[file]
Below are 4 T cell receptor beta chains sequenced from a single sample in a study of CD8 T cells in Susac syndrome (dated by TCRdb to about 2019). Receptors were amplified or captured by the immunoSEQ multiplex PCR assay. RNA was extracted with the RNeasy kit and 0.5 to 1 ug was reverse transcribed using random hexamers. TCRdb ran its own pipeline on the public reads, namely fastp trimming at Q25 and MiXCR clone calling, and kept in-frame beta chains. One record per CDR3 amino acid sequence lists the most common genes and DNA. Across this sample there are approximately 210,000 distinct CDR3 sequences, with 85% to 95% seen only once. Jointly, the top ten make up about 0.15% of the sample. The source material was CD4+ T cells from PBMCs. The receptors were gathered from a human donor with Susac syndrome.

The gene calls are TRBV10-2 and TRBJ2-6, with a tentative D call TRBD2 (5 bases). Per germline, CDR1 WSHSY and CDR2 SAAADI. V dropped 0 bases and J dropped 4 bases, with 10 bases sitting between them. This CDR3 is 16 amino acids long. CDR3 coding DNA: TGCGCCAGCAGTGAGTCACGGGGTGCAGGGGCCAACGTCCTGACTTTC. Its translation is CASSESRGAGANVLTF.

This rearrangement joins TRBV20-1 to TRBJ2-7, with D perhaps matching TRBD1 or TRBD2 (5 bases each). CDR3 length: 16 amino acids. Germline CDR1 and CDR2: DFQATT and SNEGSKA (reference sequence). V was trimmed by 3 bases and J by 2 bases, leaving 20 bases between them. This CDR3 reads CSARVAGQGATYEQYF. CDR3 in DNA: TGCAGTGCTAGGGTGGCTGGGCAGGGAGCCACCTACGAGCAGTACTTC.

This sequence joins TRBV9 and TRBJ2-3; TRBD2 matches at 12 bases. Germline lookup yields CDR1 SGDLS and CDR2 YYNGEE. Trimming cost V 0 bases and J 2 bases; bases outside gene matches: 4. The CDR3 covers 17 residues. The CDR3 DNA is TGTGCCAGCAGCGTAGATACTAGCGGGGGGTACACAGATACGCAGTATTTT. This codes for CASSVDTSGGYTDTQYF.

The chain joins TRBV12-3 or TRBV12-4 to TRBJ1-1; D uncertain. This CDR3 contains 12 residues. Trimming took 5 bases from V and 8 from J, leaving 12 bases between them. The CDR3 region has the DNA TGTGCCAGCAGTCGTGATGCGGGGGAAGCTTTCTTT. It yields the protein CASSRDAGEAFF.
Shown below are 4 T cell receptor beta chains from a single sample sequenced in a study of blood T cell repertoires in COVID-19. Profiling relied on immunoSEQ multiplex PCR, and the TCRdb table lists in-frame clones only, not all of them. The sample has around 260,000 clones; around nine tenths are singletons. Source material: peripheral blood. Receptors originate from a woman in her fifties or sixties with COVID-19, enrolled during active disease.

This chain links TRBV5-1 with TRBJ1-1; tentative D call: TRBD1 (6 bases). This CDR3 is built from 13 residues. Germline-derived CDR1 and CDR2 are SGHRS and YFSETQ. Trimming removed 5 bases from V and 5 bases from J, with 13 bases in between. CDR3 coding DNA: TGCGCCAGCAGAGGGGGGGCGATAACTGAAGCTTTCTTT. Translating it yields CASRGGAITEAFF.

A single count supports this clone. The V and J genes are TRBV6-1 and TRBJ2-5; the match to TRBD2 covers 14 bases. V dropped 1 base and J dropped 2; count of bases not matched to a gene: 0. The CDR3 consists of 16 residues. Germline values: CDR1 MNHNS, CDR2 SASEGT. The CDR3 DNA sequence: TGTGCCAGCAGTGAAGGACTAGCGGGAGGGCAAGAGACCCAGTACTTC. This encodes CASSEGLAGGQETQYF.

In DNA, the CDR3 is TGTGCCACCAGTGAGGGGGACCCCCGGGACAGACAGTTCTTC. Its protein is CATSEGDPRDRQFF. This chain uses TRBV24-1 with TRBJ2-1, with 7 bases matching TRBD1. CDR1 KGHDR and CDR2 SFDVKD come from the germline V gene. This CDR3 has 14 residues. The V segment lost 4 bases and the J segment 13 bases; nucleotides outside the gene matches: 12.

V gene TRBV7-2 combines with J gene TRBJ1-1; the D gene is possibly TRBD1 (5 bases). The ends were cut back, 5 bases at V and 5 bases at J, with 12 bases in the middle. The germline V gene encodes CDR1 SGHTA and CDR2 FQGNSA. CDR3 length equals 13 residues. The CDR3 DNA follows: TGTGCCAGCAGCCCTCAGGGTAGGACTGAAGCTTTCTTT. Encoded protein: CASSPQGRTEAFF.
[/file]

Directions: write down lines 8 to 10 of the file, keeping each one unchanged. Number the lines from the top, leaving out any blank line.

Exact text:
A single count supports this clone. The V and J genes are TRBV6-1 and TRBJ2-5; the match to TRBD2 covers 14 bases. V dropped 1 base and J dropped 2; count of bases not matched to a gene: 0. The CDR3 consists of 16 residues. Germline values: CDR1 MNHNS, CDR2 SASEGT. The CDR3 DNA sequence: TGTGCCAGCAGTGAAGGACTAGCGGGAGGGCAAGAGACCCAGTACTTC. This encodes CASSEGLAGGQETQYF.

In DNA, the CDR3 is TGTGCCACCAGTGAGGGGGACCCCCGGGACAGACAGTTCTTC. Its protein is CATSEGDPRDRQFF. This chain uses TRBV24-1 with TRBJ2-1, with 7 bases matching TRBD1. CDR1 KGHDR and CDR2 SFDVKD come from the germline V gene. This CDR3 has 14 residues. The V segment lost 4 bases and the J segment 13 bases; nucleotides outside the gene matches: 12.

V gene TRBV7-2 combines with J gene TRBJ1-1; the D gene is possibly TRBD1 (5 bases). The ends were cut back, 5 bases at V and 5 bases at J, with 12 bases in the middle. The germline V gene encodes CDR1 SGHTA and CDR2 FQGNSA. CDR3 length equals 13 residues. The CDR3 DNA follows: TGTGCCAGCAGCCCTCAGGGTAGGACTGAAGCTTTCTTT. Encoded protein: CASSPQGRTEAFF.